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首页 » 经典英文小说 » The Economy of Workshop Mainipulation » CHAPTER XIX. THE ARRANGEMENT OF ENGINEERING ESTABLISHMENTS.
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CHAPTER XIX. THE ARRANGEMENT OF ENGINEERING ESTABLISHMENTS.
The first and, perhaps, the most important matter of all in founding engineering works is that of arrangement. As a commercial consideration affecting the cost of manipulation, and the expense of handling material, the arrangement of an establishment may determine, in a large degree, the profits that may be earned, and, as explained in a previous place, upon this matter of profits depends the success of such works.

Aside from the cost or difficulty of obtaining ground sufficient to carry out plans for engineering establishments, the diversity of their arrangement met with, even in those of modern construction, is no doubt owing to a want of reasoning from general premises. There is always a strong tendency to accommodate local conditions, and not unfrequently the details of shop manipulation are quite overlooked, or are not understood by those who arrange buildings.

The similarity of the operations carried on in all works directed to the manufacture of machinery, and the kind of knowledge that is required in planning and conducting such works, would lead us to suppose that at least as much system would exist in machine shops as in other manufacturing establishments, which is certainly not the case. There is, however, this difference to be considered: that whereas many kinds of establishments can be arranged at the beginning for a specific amount of business, machine shops generally grow up around a nucleus, and are gradually extended as their reputation and the demands for their productions increase; besides, the variety of operations required in an engineering establishment, and change from one class of work to another, are apt to lead to a confusion in arrangement, which is too often promoted, or at least not prevented, by insufficient estimates of the cost of handling and moving material.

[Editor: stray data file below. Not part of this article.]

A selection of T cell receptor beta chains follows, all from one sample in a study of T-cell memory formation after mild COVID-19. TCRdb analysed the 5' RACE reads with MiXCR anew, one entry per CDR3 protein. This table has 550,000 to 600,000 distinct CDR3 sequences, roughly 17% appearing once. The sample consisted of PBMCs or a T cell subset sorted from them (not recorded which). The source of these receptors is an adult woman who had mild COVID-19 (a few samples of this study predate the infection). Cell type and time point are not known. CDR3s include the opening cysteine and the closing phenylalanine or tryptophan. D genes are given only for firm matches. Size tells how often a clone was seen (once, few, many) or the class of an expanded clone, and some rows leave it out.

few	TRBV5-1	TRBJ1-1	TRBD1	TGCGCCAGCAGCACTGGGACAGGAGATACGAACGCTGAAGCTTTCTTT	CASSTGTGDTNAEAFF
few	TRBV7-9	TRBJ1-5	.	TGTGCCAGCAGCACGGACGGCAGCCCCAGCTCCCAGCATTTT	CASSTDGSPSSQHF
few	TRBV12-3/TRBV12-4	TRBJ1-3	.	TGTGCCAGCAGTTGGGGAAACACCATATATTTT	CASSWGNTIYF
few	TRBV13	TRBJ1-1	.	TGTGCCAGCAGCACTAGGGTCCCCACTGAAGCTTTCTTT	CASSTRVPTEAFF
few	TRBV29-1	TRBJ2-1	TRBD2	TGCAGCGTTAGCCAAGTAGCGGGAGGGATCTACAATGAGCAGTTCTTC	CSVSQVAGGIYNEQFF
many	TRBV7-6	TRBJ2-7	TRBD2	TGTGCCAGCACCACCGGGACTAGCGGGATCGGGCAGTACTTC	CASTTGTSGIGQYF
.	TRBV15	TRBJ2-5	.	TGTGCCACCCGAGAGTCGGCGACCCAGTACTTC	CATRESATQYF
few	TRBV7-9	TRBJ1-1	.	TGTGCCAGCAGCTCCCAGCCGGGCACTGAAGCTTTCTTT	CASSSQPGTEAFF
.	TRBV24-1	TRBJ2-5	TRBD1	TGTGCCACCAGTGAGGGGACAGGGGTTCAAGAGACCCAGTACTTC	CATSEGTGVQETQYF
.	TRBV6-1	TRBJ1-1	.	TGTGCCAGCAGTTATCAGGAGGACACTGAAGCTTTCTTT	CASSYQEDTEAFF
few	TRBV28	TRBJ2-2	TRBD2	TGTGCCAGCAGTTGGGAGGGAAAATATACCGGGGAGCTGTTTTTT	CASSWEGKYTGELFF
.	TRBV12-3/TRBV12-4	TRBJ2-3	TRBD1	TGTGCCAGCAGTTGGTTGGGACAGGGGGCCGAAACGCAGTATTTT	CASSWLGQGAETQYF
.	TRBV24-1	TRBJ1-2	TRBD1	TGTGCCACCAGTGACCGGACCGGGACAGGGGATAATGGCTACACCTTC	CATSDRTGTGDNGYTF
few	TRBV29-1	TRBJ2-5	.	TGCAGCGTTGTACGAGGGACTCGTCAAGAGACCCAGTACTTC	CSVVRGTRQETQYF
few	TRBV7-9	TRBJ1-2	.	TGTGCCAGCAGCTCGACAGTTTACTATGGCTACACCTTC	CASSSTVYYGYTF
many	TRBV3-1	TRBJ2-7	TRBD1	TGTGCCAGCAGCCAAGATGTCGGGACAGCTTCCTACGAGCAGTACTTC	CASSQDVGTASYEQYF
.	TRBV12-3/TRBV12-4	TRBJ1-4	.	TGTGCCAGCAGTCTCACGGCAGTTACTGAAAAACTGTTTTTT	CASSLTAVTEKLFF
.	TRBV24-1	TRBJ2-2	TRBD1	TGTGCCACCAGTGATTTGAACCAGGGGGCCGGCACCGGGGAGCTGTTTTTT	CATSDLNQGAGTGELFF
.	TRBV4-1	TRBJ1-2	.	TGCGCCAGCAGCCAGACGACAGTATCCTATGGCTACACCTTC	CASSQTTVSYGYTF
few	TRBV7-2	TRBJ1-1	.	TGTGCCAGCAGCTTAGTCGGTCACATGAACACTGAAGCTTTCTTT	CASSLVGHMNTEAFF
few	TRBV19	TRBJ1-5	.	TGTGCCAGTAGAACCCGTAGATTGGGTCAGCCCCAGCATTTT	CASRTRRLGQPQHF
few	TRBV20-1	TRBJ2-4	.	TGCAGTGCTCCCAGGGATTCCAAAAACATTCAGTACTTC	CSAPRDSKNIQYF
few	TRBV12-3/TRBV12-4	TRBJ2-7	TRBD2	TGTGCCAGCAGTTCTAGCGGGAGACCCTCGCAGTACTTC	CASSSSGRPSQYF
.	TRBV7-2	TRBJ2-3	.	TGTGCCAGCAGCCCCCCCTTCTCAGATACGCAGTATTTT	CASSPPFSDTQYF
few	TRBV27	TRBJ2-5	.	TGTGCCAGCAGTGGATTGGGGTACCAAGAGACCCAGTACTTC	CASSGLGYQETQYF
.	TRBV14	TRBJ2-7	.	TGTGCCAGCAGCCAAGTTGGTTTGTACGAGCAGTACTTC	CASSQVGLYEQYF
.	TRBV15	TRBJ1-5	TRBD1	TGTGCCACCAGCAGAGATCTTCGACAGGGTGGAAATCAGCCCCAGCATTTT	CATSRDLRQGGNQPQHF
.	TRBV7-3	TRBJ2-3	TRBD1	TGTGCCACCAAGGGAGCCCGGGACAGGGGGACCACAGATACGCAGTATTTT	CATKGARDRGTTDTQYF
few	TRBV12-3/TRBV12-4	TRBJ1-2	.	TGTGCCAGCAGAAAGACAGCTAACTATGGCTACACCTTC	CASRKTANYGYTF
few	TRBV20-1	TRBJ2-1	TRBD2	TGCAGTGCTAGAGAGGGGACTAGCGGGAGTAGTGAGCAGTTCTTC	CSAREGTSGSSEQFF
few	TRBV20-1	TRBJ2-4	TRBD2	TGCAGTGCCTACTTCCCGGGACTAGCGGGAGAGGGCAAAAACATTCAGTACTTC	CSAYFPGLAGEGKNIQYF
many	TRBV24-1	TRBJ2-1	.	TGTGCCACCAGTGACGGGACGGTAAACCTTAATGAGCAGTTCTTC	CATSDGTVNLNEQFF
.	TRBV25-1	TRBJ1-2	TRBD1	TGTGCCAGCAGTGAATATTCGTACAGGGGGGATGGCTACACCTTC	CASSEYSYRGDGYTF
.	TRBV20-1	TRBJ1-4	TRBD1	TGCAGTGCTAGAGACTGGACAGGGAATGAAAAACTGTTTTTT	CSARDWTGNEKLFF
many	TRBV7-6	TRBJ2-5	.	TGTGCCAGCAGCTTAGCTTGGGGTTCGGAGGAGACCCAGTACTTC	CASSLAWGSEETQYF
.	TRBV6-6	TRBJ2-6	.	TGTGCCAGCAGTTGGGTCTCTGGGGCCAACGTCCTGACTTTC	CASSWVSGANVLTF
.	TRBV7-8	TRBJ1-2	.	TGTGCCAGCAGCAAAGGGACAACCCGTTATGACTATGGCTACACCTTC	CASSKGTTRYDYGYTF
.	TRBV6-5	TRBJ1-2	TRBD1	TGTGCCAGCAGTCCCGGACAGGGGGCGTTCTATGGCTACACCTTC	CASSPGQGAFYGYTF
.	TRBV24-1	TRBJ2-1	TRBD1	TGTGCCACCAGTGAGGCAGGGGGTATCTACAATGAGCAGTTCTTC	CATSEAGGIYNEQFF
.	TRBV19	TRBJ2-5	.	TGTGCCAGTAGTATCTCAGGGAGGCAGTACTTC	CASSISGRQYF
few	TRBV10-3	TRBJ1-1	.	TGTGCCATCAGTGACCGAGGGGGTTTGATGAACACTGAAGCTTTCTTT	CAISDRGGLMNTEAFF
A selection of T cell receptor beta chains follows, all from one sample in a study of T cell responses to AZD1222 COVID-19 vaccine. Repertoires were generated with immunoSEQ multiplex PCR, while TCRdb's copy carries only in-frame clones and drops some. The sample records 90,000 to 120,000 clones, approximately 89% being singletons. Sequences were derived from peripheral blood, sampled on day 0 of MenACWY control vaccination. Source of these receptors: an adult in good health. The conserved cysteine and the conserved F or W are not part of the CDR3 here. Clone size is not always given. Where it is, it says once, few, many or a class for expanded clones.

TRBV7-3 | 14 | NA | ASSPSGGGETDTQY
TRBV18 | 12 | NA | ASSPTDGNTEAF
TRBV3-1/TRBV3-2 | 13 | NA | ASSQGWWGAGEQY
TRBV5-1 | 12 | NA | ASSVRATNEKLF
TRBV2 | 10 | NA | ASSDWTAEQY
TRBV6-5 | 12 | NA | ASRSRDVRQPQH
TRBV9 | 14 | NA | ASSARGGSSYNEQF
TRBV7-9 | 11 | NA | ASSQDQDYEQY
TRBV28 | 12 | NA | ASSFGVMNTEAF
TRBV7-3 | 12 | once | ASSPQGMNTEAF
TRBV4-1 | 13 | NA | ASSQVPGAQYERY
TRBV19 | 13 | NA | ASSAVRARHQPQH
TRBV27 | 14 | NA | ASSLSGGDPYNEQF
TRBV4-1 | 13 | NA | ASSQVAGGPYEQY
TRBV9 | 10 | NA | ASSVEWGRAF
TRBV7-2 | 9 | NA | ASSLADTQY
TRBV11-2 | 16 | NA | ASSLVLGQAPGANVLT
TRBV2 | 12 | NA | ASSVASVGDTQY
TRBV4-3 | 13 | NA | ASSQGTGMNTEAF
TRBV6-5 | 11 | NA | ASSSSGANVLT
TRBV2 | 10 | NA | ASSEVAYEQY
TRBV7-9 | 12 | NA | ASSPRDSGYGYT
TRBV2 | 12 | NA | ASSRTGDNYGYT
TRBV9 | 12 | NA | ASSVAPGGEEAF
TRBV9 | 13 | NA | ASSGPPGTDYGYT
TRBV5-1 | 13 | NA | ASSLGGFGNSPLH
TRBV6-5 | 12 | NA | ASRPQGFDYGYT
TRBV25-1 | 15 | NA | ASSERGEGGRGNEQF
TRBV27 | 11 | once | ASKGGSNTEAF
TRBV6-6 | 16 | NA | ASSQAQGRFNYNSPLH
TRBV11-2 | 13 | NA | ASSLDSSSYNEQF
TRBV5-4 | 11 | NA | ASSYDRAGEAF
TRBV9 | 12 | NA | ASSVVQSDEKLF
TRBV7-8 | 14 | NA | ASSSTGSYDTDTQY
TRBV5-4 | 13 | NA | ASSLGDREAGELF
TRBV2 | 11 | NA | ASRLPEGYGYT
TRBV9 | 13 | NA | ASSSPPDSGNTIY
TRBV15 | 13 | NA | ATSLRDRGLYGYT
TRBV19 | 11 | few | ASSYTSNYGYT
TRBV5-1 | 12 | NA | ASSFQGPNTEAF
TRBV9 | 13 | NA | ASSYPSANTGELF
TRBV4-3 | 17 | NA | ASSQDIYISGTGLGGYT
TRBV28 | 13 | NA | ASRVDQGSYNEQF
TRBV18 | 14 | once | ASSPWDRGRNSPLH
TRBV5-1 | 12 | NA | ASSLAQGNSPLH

Materials consumed in an engineering establishment consist mainly of iron, fuel, sand, and lumber. These articles, or their products, during the processes of manipulation, are continually approaching the erecting shop, from which finished machinery [72] is sent out after its completion. This constitutes the erecting shop, as a kind of focal centre of a works, which should be the base of a general plan of arrangement. This established, and the foundry, smithy, finishing, and pattern shops regarded as feeding departments to the erecting shop, it follows that the connections between the erecting shop and other departments should be as short as possible, and such as to allow free passage for material and ready communication between managers and workmen in the different rooms. These conditions would suggest a central room for erecting, with the various departments for casting, forging, and finishing, radiating from the erecting shop like the spokes of a wheel, or, what is nearly the same, branching off at right angles on either side and at one end of a hollow square, leaving the fourth side of the erecting room to front on a street or road, permitting free exit for machinery when completed.